Monday, May 2, 2011

Latin America reacts to Bin Laden's death

Via, Puerto Ricans reacted with a mix of relief and
trepidation over the death of Osama Bin Laden.

As you are probably aware of, U.S. president Barack Obama announced on Sunday night that Al-Qaeda leader Osama Bin Laden was killed in a military operation that took place in Pakistan. Subsequently there has been a widespread global reaction to the death of such a vital (and reviled) figure in the so-called “war on terror”.

How did some Latin Americans react to Bin Laden’s death? Here is a taste of what was said via the region’s press:

Numerous heads of state and government officials presented their opinions over Bin Laden’s death and Latin America was no exception. Alluding to his own country’s armed conflict, Colombian president Juan Manuel Santos observed, “sooner or later terrorists always fall.” Chilean Foreign Minister Alfredo Moreno called Bin Laden’s death “positive news” though he also warned, “terrorism will continue” since others will want to take over for him.

On the other hand, Venezuelan vice president Elias Jaua questioned the “ethics” related to “celebrating an assassination.” Ecuadorian foreign minister Ricardo Patiño, meanwhile, “rejected” the 9/11 attacks but also mentioned, “we shouldn’t forget that hundreds of innocent Iraqi civilians were killed as part of the response to what occurred with the Twin Towers.”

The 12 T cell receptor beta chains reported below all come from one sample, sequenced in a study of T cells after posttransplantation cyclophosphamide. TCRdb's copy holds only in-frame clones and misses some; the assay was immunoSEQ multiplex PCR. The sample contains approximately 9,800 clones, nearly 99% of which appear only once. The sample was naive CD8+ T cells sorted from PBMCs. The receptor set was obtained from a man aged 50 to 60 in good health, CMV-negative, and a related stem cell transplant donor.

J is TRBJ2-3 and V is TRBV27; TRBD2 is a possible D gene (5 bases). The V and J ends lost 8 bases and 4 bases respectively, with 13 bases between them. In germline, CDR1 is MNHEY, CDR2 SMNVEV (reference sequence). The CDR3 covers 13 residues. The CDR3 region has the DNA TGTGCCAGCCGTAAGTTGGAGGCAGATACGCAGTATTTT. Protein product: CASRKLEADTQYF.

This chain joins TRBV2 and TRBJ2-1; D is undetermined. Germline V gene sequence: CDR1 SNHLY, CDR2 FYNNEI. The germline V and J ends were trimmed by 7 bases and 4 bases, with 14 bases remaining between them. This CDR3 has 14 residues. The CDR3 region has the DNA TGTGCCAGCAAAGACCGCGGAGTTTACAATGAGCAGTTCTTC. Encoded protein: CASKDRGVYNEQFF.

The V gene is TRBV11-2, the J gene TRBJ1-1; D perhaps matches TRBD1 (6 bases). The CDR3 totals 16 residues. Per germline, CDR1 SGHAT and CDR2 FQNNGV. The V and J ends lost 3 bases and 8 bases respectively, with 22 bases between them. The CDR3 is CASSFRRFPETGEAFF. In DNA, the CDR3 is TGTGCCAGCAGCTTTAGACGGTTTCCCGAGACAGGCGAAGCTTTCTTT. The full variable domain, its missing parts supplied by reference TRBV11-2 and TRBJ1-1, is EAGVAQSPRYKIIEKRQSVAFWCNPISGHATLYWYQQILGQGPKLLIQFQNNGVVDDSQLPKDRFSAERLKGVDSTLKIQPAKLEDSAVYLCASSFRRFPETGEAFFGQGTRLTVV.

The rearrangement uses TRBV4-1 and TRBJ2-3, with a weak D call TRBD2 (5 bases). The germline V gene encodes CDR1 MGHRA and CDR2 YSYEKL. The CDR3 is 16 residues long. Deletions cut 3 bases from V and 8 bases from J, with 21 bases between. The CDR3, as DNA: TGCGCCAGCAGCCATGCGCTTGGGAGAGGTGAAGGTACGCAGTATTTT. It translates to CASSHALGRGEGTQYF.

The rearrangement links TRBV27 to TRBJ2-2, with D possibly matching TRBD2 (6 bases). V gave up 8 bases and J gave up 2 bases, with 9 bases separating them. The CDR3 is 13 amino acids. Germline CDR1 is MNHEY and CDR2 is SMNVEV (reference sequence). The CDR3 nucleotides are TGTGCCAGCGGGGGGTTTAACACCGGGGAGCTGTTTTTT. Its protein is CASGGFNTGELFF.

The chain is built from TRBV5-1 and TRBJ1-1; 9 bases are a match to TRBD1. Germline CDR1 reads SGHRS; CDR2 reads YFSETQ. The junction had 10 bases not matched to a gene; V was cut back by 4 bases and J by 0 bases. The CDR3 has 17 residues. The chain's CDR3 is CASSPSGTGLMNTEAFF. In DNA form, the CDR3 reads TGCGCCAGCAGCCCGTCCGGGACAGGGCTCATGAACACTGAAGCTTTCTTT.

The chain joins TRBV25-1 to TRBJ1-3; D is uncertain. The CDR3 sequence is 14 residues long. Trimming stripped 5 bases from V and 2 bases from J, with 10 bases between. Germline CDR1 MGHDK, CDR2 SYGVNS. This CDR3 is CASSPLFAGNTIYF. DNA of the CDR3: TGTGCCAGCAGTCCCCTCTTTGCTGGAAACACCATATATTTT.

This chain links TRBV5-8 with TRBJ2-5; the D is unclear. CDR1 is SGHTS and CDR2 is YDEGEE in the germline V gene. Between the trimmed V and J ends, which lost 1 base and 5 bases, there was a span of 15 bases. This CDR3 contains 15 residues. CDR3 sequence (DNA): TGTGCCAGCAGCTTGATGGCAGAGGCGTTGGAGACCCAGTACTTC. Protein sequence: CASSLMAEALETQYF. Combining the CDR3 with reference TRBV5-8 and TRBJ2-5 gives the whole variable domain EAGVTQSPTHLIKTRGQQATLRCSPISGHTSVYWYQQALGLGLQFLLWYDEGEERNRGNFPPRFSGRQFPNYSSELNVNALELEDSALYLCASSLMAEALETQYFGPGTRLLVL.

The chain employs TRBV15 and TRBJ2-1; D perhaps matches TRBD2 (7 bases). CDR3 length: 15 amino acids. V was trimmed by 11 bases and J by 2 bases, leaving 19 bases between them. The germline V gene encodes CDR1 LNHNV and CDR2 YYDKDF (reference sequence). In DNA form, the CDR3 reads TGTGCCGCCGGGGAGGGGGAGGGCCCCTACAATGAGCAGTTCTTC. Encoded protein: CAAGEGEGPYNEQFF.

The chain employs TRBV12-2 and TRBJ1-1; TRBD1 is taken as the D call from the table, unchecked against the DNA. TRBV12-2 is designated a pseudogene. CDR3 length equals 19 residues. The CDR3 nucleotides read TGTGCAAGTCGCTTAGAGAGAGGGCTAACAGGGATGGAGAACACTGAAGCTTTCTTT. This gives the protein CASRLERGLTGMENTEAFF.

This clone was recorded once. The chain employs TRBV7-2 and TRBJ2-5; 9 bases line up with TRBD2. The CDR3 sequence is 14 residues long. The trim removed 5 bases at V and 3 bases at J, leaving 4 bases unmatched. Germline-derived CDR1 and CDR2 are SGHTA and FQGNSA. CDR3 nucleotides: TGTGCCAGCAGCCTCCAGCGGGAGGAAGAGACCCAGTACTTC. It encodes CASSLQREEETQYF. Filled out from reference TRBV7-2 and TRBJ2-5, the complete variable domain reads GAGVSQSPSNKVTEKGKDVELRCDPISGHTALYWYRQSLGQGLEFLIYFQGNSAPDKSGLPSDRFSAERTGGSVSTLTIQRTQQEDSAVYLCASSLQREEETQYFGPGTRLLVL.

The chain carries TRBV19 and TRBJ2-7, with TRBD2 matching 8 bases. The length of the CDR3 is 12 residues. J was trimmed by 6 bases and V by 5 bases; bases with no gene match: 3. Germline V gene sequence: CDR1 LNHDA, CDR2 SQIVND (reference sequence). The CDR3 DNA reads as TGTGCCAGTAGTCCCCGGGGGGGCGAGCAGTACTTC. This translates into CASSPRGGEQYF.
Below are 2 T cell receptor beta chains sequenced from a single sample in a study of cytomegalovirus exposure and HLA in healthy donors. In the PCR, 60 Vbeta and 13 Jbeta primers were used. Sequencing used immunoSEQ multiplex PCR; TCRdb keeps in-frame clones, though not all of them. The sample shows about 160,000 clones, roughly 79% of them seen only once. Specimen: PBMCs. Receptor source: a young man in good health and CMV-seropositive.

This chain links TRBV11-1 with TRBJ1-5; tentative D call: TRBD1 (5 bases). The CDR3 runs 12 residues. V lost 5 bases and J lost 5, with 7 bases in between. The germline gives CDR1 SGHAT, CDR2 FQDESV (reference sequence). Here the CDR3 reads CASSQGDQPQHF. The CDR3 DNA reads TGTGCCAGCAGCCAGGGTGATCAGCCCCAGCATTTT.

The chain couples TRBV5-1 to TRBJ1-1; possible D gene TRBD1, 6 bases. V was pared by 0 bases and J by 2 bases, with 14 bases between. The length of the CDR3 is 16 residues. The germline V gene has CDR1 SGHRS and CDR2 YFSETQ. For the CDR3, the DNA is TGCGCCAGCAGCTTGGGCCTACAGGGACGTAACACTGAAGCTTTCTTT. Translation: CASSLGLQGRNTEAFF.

One of the most interesting diplomatic perspectives was that of the Paraguay’s ambassador to Egypt, Ausberto Rodríguez. In comments made to the Paraguayan press he claimed that Bin Laden’s death “did not have a strong impact” on Egypt. “He considered that various countries (in the region) distanced themselves” from Bin Laden according to the website of Diario ABC.

The political implications of Bin Laden’s death were the focus of numerous analysts from Latin America. Gustavo Sierra wrote on that the “myth” of Bin Laden lay dead and that his passing is an “enormous triumph” for Obama. Yet Sergio Gomez Maseri of observed that with a weakened U.S. economy “the impact of Bin Laden’s death will have little effect on the electorate.” blogger Luciana Coelho wrote that Bin Laden was an “icon” that represented the Al-Qaeda “brand”, and it remains to be seen how his death will affect the group.

One of the most critical pieces against Obama came via Santiago Alba Rico from the Cubadebate website. “Between democracy and barbarism, it is evident that the U.S. has no doubt that barbarism fits much more than the ‘American Dream,’" said Alba Rico.

Perhaps the most unusual reaction from a head of state came from Peruvian president Alan Garcia who claimed that Bin Laden’s death was the “first miracle from (Pope) John Paul II” after his beatification on Sunday.

Online Sources- Too many to list!

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